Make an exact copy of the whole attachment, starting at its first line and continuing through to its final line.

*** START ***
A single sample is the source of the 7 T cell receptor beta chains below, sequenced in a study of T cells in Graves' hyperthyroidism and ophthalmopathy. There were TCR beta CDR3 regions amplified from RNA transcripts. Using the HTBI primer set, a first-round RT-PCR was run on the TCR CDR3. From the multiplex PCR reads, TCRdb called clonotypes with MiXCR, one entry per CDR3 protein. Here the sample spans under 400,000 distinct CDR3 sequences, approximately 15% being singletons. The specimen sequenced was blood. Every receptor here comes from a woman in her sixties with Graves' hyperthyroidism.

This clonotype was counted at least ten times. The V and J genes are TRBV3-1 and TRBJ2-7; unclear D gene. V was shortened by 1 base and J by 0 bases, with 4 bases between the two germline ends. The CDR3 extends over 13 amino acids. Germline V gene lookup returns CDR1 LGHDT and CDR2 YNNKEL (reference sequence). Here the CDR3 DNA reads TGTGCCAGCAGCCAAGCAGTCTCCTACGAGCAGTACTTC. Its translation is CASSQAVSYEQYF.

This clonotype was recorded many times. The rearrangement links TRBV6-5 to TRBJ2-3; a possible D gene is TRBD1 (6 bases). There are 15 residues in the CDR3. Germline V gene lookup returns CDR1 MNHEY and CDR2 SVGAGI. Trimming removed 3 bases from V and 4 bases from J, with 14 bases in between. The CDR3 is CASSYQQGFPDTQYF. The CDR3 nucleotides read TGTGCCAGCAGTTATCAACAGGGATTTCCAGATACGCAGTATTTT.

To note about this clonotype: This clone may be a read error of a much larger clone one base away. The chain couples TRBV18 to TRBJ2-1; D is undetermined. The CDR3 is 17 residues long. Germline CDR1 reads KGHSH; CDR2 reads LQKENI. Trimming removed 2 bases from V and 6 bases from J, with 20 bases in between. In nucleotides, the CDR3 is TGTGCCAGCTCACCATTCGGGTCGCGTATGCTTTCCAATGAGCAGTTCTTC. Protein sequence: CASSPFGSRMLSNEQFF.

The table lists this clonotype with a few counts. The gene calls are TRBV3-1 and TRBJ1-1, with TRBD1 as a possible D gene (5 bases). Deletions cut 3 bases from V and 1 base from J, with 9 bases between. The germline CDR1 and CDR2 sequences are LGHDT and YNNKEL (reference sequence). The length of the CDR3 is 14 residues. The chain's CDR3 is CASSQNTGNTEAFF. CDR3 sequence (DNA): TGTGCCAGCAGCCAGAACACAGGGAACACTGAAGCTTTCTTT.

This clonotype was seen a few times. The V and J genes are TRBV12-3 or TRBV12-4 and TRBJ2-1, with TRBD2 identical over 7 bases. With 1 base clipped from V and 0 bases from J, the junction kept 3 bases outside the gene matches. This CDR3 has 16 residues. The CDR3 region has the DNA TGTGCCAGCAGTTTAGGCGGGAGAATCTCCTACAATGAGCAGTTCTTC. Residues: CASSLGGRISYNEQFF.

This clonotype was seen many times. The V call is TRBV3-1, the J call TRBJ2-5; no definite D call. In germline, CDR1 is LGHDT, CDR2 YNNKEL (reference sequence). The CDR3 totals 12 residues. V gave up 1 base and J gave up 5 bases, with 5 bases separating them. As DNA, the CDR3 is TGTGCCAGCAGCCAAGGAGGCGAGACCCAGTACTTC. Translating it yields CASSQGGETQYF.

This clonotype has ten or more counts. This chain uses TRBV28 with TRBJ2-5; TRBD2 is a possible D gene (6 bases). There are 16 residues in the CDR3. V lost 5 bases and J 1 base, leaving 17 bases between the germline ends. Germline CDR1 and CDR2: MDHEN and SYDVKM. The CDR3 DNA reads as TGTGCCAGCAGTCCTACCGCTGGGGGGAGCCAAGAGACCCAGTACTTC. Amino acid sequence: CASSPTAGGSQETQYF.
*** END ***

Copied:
A single sample is the source of the 7 T cell receptor beta chains below, sequenced in a study of T cells in Graves' hyperthyroidism and ophthalmopathy. There were TCR beta CDR3 regions amplified from RNA transcripts. Using the HTBI primer set, a first-round RT-PCR was run on the TCR CDR3. From the multiplex PCR reads, TCRdb called clonotypes with MiXCR, one entry per CDR3 protein. Here the sample spans under 400,000 distinct CDR3 sequences, approximately 15% being singletons. The specimen sequenced was blood. Every receptor here comes from a woman in her sixties with Graves' hyperthyroidism.

This clonotype was counted at least ten times. The V and J genes are TRBV3-1 and TRBJ2-7; unclear D gene. V was shortened by 1 base and J by 0 bases, with 4 bases between the two germline ends. The CDR3 extends over 13 amino acids. Germline V gene lookup returns CDR1 LGHDT and CDR2 YNNKEL (reference sequence). Here the CDR3 DNA reads TGTGCCAGCAGCCAAGCAGTCTCCTACGAGCAGTACTTC. Its translation is CASSQAVSYEQYF.

This clonotype was recorded many times. The rearrangement links TRBV6-5 to TRBJ2-3; a possible D gene is TRBD1 (6 bases). There are 15 residues in the CDR3. Germline V gene lookup returns CDR1 MNHEY and CDR2 SVGAGI. Trimming removed 3 bases from V and 4 bases from J, with 14 bases in between. The CDR3 is CASSYQQGFPDTQYF. The CDR3 nucleotides read TGTGCCAGCAGTTATCAACAGGGATTTCCAGATACGCAGTATTTT.

To note about this clonotype: This clone may be a read error of a much larger clone one base away. The chain couples TRBV18 to TRBJ2-1; D is undetermined. The CDR3 is 17 residues long. Germline CDR1 reads KGHSH; CDR2 reads LQKENI. Trimming removed 2 bases from V and 6 bases from J, with 20 bases in between. In nucleotides, the CDR3 is TGTGCCAGCTCACCATTCGGGTCGCGTATGCTTTCCAATGAGCAGTTCTTC. Protein sequence: CASSPFGSRMLSNEQFF.

The table lists this clonotype with a few counts. The gene calls are TRBV3-1 and TRBJ1-1, with TRBD1 as a possible D gene (5 bases). Deletions cut 3 bases from V and 1 base from J, with 9 bases between. The germline CDR1 and CDR2 sequences are LGHDT and YNNKEL (reference sequence). The length of the CDR3 is 14 residues. The chain's CDR3 is CASSQNTGNTEAFF. CDR3 sequence (DNA): TGTGCCAGCAGCCAGAACACAGGGAACACTGAAGCTTTCTTT.

This clonotype was seen a few times. The V and J genes are TRBV12-3 or TRBV12-4 and TRBJ2-1, with TRBD2 identical over 7 bases. With 1 base clipped from V and 0 bases from J, the junction kept 3 bases outside the gene matches. This CDR3 has 16 residues. The CDR3 region has the DNA TGTGCCAGCAGTTTAGGCGGGAGAATCTCCTACAATGAGCAGTTCTTC. Residues: CASSLGGRISYNEQFF.

This clonotype was seen many times. The V call is TRBV3-1, the J call TRBJ2-5; no definite D call. In germline, CDR1 is LGHDT, CDR2 YNNKEL (reference sequence). The CDR3 totals 12 residues. V gave up 1 base and J gave up 5 bases, with 5 bases separating them. As DNA, the CDR3 is TGTGCCAGCAGCCAAGGAGGCGAGACCCAGTACTTC. Translating it yields CASSQGGETQYF.

This clonotype has ten or more counts. This chain uses TRBV28 with TRBJ2-5; TRBD2 is a possible D gene (6 bases). There are 16 residues in the CDR3. V lost 5 bases and J 1 base, leaving 17 bases between the germline ends. Germline CDR1 and CDR2: MDHEN and SYDVKM. The CDR3 DNA reads as TGTGCCAGCAGTCCTACCGCTGGGGGGAGCCAAGAGACCCAGTACTTC. Amino acid sequence: CASSPTAGGSQETQYF.